Monday, May 23, 2005

Making New Clothes

FabricMarket.JPG
FabricMarket.JPG, originally uploaded by Miloflamingo.
Last year when I was in New York I bought some very comfortable t-shirt fabric jogging pants at the Columbia Bookstore. Naturally, they were on the expensive side, but they were wonderfully comfortable, especially in the Egyptian summer, so when they began wearing out I took them and another favourite pair of pants to a tailor in Maadi to have them copied. I explained that they were working pants and I wanted them copied in dark coloured t-shirt material, I paid a deposit for them to buy the material and was told that the pants would be ready the next week.

Well, that was about a month ago. Ah, the timelessness of Egypt. Today I went to Said the tailor for about the fifth time this month and two pairs of pants were ready. They weren't the jogging pants that I really wanted and they weren't made of t-shirt material. Said and Maher, his son, had copied the other pants in another fabric that is more suitable for more formal occasions than feeding the chickens and exercising the horses. They will be a welcome addition to my wardrobe nonetheless.

The jogging pants had been totally forgotten and had to be dug out of a closet. Once we got them out, I explained once again that I wanted the pants copied in the same sort of material that they were made from originally. "But, Madame, that is very inexpensive material!" Yes, boys, it is but how expensive do chicken-feeding pants have to be, after all? We went through the same old I-live-on-a-farm routine that I so often have to do explaining that I'm no longer a city dweller. This time, hopefully, it sank in.

Maher assured me that he will go personally to the Wekelah to buy the fabric himself, so hopefully sometime in the next month I will have some local copies of some rather ridiculously expensive jogging pants.

The market that they will visit to purchase the material is one of Cairo's best bargain centers. Fabric that is 85 LE per metre in more upscale locations such as Maadi or Mohendessin costs about 45 LE a metre in the Wekelah. The stores elsewhere are bigger and usually airconditioned, while in the Wekelah they are tiny, cramped and open to the air. Just finding one's way around the narrow alleyways is a serious challenge. The day that I took the photo a friend of mine was in the area and although we could describe landmarks to each other, we never did exactly figure out where the other was.

The market is fascinating in its extraordinary diversity. There are stalls selling some of the sleaziest underwear imaginable, red chiffon nightgowns trimmed with feathers, sequined thongs, you name it. The patrons of the stalls are often women whose heads are covered with black scarves and sometimes they wear full Islamic regalia with their faces covered to the eyes. The mind boggles with the thought of what they wear underneath all of that!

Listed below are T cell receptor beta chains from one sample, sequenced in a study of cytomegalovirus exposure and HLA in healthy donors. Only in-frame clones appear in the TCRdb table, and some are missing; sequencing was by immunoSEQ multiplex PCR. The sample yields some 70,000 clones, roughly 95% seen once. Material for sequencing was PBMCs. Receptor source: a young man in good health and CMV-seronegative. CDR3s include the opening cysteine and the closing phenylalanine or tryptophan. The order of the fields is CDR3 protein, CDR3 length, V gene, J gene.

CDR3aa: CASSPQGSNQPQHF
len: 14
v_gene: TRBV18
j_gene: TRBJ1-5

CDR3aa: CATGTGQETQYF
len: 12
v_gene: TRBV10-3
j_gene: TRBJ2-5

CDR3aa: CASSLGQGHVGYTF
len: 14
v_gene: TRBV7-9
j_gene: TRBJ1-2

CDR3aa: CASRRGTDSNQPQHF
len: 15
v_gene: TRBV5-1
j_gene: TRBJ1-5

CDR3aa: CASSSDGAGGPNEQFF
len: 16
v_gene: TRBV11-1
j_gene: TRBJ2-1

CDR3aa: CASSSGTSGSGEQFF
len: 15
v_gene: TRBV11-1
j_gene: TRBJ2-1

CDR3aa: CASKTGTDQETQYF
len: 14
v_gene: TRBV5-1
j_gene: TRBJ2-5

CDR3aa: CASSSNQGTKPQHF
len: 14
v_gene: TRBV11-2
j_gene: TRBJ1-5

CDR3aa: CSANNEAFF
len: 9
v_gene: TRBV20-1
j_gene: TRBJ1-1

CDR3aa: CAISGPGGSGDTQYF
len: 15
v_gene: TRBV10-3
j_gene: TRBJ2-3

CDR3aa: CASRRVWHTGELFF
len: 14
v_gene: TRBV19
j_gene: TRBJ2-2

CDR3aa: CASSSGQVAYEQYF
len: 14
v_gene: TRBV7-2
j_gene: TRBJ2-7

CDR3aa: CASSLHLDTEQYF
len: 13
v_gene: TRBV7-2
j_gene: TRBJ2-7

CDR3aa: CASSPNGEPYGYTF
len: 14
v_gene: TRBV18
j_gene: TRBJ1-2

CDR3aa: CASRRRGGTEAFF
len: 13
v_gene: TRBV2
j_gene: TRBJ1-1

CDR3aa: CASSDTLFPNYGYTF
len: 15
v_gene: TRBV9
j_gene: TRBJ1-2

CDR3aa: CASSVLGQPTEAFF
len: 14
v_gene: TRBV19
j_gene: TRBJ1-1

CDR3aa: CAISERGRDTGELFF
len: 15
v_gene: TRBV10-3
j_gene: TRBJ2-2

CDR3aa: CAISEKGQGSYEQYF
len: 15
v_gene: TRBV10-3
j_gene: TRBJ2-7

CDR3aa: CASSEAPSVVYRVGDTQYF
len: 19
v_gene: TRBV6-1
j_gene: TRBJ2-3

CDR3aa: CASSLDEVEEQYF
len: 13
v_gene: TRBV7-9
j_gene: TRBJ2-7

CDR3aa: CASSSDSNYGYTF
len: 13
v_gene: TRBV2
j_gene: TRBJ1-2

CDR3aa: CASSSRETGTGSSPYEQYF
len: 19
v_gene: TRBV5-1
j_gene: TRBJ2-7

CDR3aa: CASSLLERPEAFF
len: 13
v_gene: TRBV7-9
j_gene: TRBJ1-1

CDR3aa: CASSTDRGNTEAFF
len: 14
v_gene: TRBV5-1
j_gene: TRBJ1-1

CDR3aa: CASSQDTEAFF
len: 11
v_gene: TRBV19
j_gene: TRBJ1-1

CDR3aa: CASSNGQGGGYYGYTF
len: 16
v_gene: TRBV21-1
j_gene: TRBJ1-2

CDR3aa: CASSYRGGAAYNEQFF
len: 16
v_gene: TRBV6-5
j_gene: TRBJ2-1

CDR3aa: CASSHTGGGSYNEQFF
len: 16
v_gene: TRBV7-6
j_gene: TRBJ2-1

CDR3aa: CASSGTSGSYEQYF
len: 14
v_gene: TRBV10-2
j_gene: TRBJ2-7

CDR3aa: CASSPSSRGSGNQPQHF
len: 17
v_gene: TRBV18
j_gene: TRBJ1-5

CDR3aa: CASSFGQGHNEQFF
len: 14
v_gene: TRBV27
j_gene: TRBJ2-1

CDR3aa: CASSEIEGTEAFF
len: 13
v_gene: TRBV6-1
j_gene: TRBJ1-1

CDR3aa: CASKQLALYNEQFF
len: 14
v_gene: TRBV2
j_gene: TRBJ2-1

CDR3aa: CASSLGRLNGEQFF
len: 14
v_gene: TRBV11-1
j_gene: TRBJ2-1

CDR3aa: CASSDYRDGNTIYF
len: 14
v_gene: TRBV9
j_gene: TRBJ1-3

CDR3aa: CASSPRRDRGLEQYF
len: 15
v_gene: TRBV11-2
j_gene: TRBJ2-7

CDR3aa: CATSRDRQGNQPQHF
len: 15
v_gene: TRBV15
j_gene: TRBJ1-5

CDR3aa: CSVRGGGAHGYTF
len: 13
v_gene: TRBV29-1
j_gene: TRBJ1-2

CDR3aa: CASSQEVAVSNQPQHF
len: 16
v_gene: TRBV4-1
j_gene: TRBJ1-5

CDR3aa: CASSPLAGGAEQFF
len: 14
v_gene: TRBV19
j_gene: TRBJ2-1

Other stalls sell children's clothes or uphostery fabric or towels and sheet material. You can buy the cotton for your sheets and have them hemmed there in the market in one of the stalls where a man sits behind an ancient sewing machine making things up for people. One fellow I know there sells used scarves and if you dig through the piles there are some wonderful bargains to be had. Lovely silk scarves or sarongs for as little as LE 20 (about $3.25) that look like new.

Naturally in a place like this parking is an utter nightmare. I've found a yard in the area of the market where they sell used iron for fences and pipes where I can park for LE 5 for a few hours. The real price of parking, of course, is in fear as you try to maneuver a Jeep Cherokee in a space that is more suitable for a Mini Cooper and the tragectory for getting out includes at least 4 right angles to be taken in reverse. THEN, you have to make your way through the alleys to the main street. All in all, going there is a major expedition, but one that is usually well worth it. I actually know people who are addicted to the fabric souq and go at every opportunity....but most of them have drivers so they don't have to deal with half of the insanity. They must change their curtains about once a month.

1 comment:

Leila said...

Well, Maryanne, I've finally found something I can do that you can't! Sew, that is. I've been feeling rather inadequate when reading your posts...

When I lived in Egypt I had my boyfriend's tailor make up some linen pleated trousers for me - this was in the early 80s - the design was a little unusual, and I made a sketch because I knew basic pattern drafting; they must have been a success because boyfriend's kid sister immediately had two pairs made for herself.

Later when money got tighter and I needed summer clothes, I bought Burda magazine and whipped up some skirts on the sewing machine of a friend's mother. I can't remember where I bought the fabric but I'm pretty sure it was somewhere around Qasr el Nil downtown, in one of those department stores.

What I'll always regret is not having shoes made, but I was really on a limited, student's budget. I have these difficult sized feet, and I really wish I'd had some lovely shoes made for me. Oh well.

I do wish I had money and time to hop over to Giza to see you (from Oakland, CA). I would be very happy to whip up those jersey pants for you - several pair - just take me around visiting your neighbors in return. And I'd bargain in the souk for fabric - love to try out my Lebanese Arabic during a good haggle.